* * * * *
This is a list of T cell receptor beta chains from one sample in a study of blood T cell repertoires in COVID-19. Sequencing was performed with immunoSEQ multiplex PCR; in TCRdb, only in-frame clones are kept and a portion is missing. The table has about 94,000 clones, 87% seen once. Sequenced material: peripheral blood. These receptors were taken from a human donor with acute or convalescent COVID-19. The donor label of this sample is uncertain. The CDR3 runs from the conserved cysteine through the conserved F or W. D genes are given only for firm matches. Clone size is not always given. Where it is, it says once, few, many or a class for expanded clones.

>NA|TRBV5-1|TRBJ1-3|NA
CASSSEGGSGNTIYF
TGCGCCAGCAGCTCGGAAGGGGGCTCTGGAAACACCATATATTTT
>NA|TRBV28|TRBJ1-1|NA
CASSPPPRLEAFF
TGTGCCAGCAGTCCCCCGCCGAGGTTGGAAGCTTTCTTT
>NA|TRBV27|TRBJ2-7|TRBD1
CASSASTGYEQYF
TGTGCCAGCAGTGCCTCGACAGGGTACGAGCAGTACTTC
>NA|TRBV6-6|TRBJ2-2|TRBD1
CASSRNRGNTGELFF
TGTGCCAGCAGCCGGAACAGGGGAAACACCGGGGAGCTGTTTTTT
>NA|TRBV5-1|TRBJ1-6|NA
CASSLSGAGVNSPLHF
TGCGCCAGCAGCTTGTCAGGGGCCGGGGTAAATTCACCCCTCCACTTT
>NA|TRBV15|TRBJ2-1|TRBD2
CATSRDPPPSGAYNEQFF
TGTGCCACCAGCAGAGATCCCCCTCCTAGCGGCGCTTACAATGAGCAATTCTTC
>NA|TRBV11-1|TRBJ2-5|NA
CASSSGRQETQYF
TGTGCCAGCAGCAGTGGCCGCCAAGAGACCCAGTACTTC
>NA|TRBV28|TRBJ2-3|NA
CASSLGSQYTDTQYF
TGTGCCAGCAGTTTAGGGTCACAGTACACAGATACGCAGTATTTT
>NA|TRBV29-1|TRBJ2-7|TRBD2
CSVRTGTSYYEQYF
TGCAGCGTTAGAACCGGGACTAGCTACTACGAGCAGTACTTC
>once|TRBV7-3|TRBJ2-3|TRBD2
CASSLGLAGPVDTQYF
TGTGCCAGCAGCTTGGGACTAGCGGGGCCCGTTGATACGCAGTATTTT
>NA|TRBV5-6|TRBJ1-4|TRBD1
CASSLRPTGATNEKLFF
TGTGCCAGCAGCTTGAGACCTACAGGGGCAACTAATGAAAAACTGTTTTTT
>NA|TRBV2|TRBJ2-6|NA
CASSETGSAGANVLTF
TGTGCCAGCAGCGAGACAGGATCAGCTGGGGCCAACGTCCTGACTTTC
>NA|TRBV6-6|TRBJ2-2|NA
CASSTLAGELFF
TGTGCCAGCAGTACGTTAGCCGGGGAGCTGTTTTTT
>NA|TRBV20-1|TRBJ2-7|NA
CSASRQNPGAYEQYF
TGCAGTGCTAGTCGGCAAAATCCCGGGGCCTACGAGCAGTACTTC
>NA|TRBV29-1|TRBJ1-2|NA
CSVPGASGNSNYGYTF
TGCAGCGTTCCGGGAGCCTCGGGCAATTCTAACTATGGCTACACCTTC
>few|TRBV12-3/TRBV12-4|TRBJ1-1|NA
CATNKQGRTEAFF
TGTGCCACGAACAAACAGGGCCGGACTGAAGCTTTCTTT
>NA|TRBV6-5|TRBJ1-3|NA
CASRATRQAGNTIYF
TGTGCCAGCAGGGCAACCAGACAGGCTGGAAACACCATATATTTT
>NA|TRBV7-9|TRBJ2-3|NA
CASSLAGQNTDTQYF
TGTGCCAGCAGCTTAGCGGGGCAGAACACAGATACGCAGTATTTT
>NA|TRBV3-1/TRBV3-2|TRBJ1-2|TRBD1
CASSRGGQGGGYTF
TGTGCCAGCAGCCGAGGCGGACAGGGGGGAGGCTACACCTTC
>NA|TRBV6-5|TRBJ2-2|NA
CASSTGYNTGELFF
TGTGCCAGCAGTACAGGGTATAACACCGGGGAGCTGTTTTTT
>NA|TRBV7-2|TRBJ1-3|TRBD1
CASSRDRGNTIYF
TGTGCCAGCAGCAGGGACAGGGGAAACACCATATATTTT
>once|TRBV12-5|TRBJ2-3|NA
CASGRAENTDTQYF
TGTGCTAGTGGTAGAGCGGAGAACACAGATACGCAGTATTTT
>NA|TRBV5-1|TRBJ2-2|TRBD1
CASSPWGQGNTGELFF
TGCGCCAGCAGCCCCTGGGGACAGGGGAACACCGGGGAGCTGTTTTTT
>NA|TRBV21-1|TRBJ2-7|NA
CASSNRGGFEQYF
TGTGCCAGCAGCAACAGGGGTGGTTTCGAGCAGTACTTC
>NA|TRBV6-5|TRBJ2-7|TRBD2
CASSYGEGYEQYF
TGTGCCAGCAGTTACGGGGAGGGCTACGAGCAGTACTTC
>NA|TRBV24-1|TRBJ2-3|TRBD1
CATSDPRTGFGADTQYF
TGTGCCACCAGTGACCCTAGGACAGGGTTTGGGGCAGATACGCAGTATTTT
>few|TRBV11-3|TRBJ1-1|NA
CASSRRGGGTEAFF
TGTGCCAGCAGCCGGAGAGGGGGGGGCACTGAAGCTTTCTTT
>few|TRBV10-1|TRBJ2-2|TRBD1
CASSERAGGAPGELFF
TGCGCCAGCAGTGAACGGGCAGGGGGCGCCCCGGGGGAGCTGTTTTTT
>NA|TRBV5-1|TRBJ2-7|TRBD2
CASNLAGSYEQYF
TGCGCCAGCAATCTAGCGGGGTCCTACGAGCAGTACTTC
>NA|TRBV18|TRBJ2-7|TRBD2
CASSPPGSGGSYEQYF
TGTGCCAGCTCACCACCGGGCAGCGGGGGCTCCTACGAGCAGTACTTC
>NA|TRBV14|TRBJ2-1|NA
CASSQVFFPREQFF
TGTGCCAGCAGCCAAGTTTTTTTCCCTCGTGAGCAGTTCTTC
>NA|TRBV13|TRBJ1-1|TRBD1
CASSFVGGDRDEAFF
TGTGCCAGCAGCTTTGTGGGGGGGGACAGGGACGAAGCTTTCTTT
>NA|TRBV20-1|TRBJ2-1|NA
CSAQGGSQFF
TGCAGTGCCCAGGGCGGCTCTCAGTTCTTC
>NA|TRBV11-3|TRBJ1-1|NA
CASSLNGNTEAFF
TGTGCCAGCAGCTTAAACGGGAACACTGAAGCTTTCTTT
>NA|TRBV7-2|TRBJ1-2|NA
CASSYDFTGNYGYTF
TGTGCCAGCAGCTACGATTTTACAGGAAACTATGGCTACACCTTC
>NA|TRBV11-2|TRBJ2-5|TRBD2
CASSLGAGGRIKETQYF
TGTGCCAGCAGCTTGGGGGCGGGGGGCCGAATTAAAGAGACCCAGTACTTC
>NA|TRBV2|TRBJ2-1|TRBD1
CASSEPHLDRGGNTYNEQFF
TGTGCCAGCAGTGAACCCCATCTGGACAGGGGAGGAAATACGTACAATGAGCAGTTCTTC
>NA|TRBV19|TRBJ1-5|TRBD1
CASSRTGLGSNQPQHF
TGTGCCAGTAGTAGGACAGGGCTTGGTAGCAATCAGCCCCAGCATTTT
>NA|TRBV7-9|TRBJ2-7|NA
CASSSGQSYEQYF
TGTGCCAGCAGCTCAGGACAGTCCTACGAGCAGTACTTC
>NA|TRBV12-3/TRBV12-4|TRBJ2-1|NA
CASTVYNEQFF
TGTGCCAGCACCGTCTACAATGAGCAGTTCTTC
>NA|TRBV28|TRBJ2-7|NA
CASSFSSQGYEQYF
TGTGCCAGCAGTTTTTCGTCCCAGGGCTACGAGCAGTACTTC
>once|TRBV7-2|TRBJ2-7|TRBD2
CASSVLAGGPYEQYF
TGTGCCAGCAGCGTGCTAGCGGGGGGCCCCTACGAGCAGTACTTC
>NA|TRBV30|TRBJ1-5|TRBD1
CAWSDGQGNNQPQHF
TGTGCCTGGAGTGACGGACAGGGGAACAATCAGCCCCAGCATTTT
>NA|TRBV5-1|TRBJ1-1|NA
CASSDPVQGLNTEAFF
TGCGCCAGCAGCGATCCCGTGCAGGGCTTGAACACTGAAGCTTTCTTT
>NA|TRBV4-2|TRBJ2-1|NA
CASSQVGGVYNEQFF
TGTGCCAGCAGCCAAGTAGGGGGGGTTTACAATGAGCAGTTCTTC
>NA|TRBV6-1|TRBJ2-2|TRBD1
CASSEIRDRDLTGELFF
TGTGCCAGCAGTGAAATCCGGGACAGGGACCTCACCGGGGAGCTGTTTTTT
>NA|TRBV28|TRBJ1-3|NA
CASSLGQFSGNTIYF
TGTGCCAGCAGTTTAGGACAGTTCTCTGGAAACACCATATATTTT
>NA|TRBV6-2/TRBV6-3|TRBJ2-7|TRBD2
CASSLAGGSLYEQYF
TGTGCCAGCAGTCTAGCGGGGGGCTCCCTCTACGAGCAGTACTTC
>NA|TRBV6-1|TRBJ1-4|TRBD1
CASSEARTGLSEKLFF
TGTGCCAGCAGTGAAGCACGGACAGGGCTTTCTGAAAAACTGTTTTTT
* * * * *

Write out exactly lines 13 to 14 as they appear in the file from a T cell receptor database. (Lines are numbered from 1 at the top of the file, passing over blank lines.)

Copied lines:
TGTGCCAGCAGCCGGAACAGGGGAAACACCGGGGAGCTGTTTTTT
>NA|TRBV5-1|TRBJ1-6|NA